Kampen Course at Purdue University

by David Stewart

October 2011

“As a person who calls Indiana home, I am very pleased to have had the opportunity to build one of the finest university golf courses in the country at Purdue.” ~Pete Dye

In 1994, the North Course at Purdue University was the weaker of the two layouts. The Bill Diddle designed South Course (named Ackerman Hills) and site of Jack Nicklaus’s 1961 NCAA championship was much more revered. An upcoming road construction project was going to cause needed changes to the routing of the North Course, and Purdue consulted Pete Dye to see what could be done. The simple renovation became a full scale reconstruction as the building of a completely new course began in 1996.

The course was to serve as both a test to the collegiate golfer and as a classroom for students. The departments of Forestry, Entomology, Water Quality Testing, Agronomy and other schools at Purdue all became involved. The course uses a breakthrough water reclamation system in which all water used is recycled. All water that goes through the course is tested and analyzed. More about this can be found here (http://www.agry.purdue.edu/turf/report/2001/page44-46.pdf) including a schematic of the constructed wetlands and drainage system.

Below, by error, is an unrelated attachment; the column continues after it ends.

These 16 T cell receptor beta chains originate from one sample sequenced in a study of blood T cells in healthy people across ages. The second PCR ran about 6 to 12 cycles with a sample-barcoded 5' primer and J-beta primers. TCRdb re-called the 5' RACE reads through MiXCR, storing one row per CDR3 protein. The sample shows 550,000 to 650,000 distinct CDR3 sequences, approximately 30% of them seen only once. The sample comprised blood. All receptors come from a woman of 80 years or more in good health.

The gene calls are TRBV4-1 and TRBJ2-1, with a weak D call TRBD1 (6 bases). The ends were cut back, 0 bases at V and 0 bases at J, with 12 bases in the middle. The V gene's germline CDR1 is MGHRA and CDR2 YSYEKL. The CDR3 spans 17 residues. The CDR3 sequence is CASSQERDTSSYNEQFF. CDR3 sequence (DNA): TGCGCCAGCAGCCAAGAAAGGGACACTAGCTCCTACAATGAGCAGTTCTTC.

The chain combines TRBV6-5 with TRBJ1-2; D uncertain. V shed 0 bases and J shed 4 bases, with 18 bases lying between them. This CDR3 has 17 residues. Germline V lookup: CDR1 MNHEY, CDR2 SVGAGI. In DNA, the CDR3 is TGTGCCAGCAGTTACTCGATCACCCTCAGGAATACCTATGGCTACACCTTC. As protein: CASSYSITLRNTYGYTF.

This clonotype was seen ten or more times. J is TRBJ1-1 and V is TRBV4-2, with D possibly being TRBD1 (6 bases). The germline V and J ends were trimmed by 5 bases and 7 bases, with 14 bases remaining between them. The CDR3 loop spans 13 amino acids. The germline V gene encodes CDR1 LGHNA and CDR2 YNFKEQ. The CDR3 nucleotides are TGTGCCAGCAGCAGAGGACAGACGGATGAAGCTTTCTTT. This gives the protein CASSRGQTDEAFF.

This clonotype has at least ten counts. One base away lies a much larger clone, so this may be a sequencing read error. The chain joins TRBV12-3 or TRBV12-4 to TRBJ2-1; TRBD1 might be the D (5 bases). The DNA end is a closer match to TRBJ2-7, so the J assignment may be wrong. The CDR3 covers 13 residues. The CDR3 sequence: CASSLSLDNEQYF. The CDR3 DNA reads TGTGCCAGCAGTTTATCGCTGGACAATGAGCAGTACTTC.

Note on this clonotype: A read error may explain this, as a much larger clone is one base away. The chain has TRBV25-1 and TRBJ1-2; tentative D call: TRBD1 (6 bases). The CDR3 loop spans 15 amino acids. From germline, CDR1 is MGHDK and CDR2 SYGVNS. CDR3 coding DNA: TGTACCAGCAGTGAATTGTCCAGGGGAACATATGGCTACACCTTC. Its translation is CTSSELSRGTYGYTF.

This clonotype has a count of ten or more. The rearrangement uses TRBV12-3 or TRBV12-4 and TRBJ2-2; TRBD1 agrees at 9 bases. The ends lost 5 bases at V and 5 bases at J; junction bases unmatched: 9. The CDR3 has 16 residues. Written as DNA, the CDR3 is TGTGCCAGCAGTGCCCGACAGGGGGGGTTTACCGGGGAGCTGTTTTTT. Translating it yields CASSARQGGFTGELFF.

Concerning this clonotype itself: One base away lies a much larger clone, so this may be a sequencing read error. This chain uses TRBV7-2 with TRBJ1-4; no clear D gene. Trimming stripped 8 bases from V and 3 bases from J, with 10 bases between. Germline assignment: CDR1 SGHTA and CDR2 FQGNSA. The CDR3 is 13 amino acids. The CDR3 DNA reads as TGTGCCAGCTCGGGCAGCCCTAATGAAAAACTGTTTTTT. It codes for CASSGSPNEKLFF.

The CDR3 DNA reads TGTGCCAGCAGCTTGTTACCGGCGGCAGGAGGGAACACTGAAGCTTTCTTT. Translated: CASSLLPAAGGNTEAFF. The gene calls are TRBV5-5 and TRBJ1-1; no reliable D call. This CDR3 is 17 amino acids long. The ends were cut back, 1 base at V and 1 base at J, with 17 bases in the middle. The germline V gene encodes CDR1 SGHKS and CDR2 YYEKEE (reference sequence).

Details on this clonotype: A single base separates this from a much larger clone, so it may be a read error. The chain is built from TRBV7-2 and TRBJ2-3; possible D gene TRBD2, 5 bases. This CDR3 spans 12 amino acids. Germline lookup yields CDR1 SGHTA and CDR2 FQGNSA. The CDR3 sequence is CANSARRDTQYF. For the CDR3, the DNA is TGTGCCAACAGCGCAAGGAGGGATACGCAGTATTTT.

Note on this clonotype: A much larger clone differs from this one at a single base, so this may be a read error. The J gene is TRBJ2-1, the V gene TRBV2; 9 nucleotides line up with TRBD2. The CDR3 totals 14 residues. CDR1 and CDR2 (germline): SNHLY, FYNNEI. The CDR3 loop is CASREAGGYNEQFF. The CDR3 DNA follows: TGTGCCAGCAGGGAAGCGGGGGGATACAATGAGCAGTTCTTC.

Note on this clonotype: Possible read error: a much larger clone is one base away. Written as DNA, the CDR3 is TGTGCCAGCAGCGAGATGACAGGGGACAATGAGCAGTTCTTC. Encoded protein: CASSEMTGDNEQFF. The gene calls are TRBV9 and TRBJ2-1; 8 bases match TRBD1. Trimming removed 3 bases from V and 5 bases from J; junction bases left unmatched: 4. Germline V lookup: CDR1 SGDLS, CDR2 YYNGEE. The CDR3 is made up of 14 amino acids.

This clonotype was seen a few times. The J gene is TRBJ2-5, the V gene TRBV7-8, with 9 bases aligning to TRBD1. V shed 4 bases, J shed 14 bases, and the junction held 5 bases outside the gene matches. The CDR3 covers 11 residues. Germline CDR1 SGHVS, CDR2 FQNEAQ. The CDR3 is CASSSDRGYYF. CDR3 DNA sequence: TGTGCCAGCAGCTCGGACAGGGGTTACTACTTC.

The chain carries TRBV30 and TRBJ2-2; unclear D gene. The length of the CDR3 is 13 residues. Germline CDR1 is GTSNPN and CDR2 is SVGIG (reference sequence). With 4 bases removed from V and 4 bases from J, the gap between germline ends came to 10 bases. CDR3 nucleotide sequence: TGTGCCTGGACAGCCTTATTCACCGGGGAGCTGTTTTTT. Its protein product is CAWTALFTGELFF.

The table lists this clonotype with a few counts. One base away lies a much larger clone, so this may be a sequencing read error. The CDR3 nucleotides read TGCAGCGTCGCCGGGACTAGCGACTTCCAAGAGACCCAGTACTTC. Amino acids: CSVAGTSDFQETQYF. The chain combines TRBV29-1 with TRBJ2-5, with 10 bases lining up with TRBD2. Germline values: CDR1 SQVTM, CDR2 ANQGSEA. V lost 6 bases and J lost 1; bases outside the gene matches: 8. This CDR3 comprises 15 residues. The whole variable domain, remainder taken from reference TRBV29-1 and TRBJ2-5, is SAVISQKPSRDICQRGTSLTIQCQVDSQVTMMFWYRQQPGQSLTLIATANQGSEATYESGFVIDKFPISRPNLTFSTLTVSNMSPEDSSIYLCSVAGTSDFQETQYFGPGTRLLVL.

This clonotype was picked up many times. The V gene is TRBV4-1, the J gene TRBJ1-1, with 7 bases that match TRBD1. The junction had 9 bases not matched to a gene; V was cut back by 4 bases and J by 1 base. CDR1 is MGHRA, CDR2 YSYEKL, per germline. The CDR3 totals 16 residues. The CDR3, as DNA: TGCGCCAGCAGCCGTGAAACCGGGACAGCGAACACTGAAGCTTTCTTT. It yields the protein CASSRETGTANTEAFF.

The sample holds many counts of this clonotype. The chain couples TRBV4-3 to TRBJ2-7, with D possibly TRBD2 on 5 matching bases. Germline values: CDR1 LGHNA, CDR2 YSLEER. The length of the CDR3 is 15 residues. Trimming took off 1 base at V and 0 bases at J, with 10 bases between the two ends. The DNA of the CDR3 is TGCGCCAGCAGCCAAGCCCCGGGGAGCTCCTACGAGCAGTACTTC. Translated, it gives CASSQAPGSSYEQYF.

The course opened in 1998 and is scattered with waste bunkers and heather, with very few trees actually in play. It is often windy which makes playing from day to day all the more enjoyable. Lindberg Road passes through the middle of the course, and nine holes are on one side and nine are on the other, although not all are on the same nine. With the options Mr. Dye had to work with, the course is routed very well. The inevitable four passes under the road make the walk slightly more cumbersome, although none of these are more than a couple hundred yards.